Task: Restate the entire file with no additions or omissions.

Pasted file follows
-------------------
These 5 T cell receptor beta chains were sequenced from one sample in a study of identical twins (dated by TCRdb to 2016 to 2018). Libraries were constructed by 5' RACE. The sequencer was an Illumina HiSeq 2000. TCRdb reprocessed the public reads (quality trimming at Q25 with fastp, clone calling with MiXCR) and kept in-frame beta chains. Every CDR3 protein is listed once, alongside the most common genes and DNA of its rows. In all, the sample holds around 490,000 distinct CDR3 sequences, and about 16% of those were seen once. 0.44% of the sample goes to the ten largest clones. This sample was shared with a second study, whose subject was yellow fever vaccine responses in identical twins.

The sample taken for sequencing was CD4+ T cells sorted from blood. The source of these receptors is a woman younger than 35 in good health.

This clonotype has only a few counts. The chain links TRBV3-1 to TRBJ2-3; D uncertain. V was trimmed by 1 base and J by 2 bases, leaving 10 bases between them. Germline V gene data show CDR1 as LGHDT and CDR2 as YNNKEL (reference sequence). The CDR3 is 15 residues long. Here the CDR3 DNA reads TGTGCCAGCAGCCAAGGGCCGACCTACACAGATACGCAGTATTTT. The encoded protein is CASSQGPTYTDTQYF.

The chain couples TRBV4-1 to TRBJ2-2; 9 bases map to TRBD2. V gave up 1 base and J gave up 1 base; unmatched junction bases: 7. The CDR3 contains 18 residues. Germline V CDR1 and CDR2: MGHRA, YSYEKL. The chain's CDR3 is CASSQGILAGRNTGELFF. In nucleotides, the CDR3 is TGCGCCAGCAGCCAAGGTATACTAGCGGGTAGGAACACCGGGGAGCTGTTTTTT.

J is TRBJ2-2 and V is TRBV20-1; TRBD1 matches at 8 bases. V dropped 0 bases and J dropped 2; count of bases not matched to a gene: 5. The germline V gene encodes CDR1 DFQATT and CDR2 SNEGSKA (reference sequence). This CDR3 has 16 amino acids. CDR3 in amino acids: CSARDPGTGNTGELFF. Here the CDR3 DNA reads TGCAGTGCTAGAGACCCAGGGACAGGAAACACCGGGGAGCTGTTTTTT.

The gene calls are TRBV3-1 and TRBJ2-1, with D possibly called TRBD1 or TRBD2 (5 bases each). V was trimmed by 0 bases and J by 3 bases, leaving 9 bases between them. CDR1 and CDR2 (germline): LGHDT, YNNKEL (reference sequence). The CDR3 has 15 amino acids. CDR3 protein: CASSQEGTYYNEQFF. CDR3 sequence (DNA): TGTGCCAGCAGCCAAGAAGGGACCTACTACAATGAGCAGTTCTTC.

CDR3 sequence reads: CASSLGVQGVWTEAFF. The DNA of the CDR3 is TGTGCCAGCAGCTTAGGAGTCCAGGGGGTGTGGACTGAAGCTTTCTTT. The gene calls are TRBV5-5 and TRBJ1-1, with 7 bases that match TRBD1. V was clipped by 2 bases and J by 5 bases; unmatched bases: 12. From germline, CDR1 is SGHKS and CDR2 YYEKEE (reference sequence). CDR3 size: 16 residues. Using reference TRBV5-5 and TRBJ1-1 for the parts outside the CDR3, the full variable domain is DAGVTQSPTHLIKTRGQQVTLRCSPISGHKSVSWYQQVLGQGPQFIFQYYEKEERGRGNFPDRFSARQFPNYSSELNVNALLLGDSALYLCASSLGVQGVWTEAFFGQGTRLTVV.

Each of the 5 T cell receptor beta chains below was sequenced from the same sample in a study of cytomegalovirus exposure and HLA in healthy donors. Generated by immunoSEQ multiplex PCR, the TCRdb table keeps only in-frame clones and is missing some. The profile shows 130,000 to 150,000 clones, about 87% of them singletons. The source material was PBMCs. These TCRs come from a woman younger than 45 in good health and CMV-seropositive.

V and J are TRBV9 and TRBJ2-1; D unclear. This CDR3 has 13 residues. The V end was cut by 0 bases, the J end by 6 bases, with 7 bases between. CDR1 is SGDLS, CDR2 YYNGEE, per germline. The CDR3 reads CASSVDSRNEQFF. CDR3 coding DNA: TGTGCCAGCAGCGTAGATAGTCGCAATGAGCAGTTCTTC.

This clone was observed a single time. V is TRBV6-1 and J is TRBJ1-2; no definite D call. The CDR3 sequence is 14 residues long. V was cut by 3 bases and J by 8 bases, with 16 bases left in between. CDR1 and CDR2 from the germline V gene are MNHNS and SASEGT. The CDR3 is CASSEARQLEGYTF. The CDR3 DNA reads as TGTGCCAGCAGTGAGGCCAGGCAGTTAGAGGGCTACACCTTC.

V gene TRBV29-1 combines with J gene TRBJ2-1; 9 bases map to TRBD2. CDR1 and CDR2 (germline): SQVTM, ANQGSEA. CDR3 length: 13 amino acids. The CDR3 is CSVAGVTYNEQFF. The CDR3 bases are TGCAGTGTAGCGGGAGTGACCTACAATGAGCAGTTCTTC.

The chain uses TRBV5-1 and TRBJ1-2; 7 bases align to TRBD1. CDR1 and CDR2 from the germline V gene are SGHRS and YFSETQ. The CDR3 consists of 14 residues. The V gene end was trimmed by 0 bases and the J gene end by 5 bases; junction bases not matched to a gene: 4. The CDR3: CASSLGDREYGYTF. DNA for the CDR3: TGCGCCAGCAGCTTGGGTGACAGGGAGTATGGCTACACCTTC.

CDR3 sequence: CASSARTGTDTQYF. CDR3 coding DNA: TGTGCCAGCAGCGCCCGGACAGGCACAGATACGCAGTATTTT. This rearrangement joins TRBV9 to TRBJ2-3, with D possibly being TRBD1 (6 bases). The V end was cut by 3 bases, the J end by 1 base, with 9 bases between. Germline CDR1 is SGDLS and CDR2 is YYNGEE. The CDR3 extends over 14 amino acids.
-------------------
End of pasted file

These 5 T cell receptor beta chains were sequenced from one sample in a study of identical twins (dated by TCRdb to 2016 to 2018). Libraries were constructed by 5' RACE. The sequencer was an Illumina HiSeq 2000. TCRdb reprocessed the public reads (quality trimming at Q25 with fastp, clone calling with MiXCR) and kept in-frame beta chains. Every CDR3 protein is listed once, alongside the most common genes and DNA of its rows. In all, the sample holds around 490,000 distinct CDR3 sequences, and about 16% of those were seen once. 0.44% of the sample goes to the ten largest clones. This sample was shared with a second study, whose subject was yellow fever vaccine responses in identical twins.

The sample taken for sequencing was CD4+ T cells sorted from blood. The source of these receptors is a woman younger than 35 in good health.

This clonotype has only a few counts. The chain links TRBV3-1 to TRBJ2-3; D uncertain. V was trimmed by 1 base and J by 2 bases, leaving 10 bases between them. Germline V gene data show CDR1 as LGHDT and CDR2 as YNNKEL (reference sequence). The CDR3 is 15 residues long. Here the CDR3 DNA reads TGTGCCAGCAGCCAAGGGCCGACCTACACAGATACGCAGTATTTT. The encoded protein is CASSQGPTYTDTQYF.

The chain couples TRBV4-1 to TRBJ2-2; 9 bases map to TRBD2. V gave up 1 base and J gave up 1 base; unmatched junction bases: 7. The CDR3 contains 18 residues. Germline V CDR1 and CDR2: MGHRA, YSYEKL. The chain's CDR3 is CASSQGILAGRNTGELFF. In nucleotides, the CDR3 is TGCGCCAGCAGCCAAGGTATACTAGCGGGTAGGAACACCGGGGAGCTGTTTTTT.

J is TRBJ2-2 and V is TRBV20-1; TRBD1 matches at 8 bases. V dropped 0 bases and J dropped 2; count of bases not matched to a gene: 5. The germline V gene encodes CDR1 DFQATT and CDR2 SNEGSKA (reference sequence). This CDR3 has 16 amino acids. CDR3 in amino acids: CSARDPGTGNTGELFF. Here the CDR3 DNA reads TGCAGTGCTAGAGACCCAGGGACAGGAAACACCGGGGAGCTGTTTTTT.

The gene calls are TRBV3-1 and TRBJ2-1, with D possibly called TRBD1 or TRBD2 (5 bases each). V was trimmed by 0 bases and J by 3 bases, leaving 9 bases between them. CDR1 and CDR2 (germline): LGHDT, YNNKEL (reference sequence). The CDR3 has 15 amino acids. CDR3 protein: CASSQEGTYYNEQFF. CDR3 sequence (DNA): TGTGCCAGCAGCCAAGAAGGGACCTACTACAATGAGCAGTTCTTC.

CDR3 sequence reads: CASSLGVQGVWTEAFF. The DNA of the CDR3 is TGTGCCAGCAGCTTAGGAGTCCAGGGGGTGTGGACTGAAGCTTTCTTT. The gene calls are TRBV5-5 and TRBJ1-1, with 7 bases that match TRBD1. V was clipped by 2 bases and J by 5 bases; unmatched bases: 12. From germline, CDR1 is SGHKS and CDR2 YYEKEE (reference sequence). CDR3 size: 16 residues. Using reference TRBV5-5 and TRBJ1-1 for the parts outside the CDR3, the full variable domain is DAGVTQSPTHLIKTRGQQVTLRCSPISGHKSVSWYQQVLGQGPQFIFQYYEKEERGRGNFPDRFSARQFPNYSSELNVNALLLGDSALYLCASSLGVQGVWTEAFFGQGTRLTVV.

Each of the 5 T cell receptor beta chains below was sequenced from the same sample in a study of cytomegalovirus exposure and HLA in healthy donors. Generated by immunoSEQ multiplex PCR, the TCRdb table keeps only in-frame clones and is missing some. The profile shows 130,000 to 150,000 clones, about 87% of them singletons. The source material was PBMCs. These TCRs come from a woman younger than 45 in good health and CMV-seropositive.

V and J are TRBV9 and TRBJ2-1; D unclear. This CDR3 has 13 residues. The V end was cut by 0 bases, the J end by 6 bases, with 7 bases between. CDR1 is SGDLS, CDR2 YYNGEE, per germline. The CDR3 reads CASSVDSRNEQFF. CDR3 coding DNA: TGTGCCAGCAGCGTAGATAGTCGCAATGAGCAGTTCTTC.

This clone was observed a single time. V is TRBV6-1 and J is TRBJ1-2; no definite D call. The CDR3 sequence is 14 residues long. V was cut by 3 bases and J by 8 bases, with 16 bases left in between. CDR1 and CDR2 from the germline V gene are MNHNS and SASEGT. The CDR3 is CASSEARQLEGYTF. The CDR3 DNA reads as TGTGCCAGCAGTGAGGCCAGGCAGTTAGAGGGCTACACCTTC.

V gene TRBV29-1 combines with J gene TRBJ2-1; 9 bases map to TRBD2. CDR1 and CDR2 (germline): SQVTM, ANQGSEA. CDR3 length: 13 amino acids. The CDR3 is CSVAGVTYNEQFF. The CDR3 bases are TGCAGTGTAGCGGGAGTGACCTACAATGAGCAGTTCTTC.

The chain uses TRBV5-1 and TRBJ1-2; 7 bases align to TRBD1. CDR1 and CDR2 from the germline V gene are SGHRS and YFSETQ. The CDR3 consists of 14 residues. The V gene end was trimmed by 0 bases and the J gene end by 5 bases; junction bases not matched to a gene: 4. The CDR3: CASSLGDREYGYTF. DNA for the CDR3: TGCGCCAGCAGCTTGGGTGACAGGGAGTATGGCTACACCTTC.

CDR3 sequence: CASSARTGTDTQYF. CDR3 coding DNA: TGTGCCAGCAGCGCCCGGACAGGCACAGATACGCAGTATTTT. This rearrangement joins TRBV9 to TRBJ2-3, with D possibly being TRBD1 (6 bases). The V end was cut by 3 bases, the J end by 1 base, with 9 bases between. Germline CDR1 is SGDLS and CDR2 is YYNGEE. The CDR3 extends over 14 amino acids.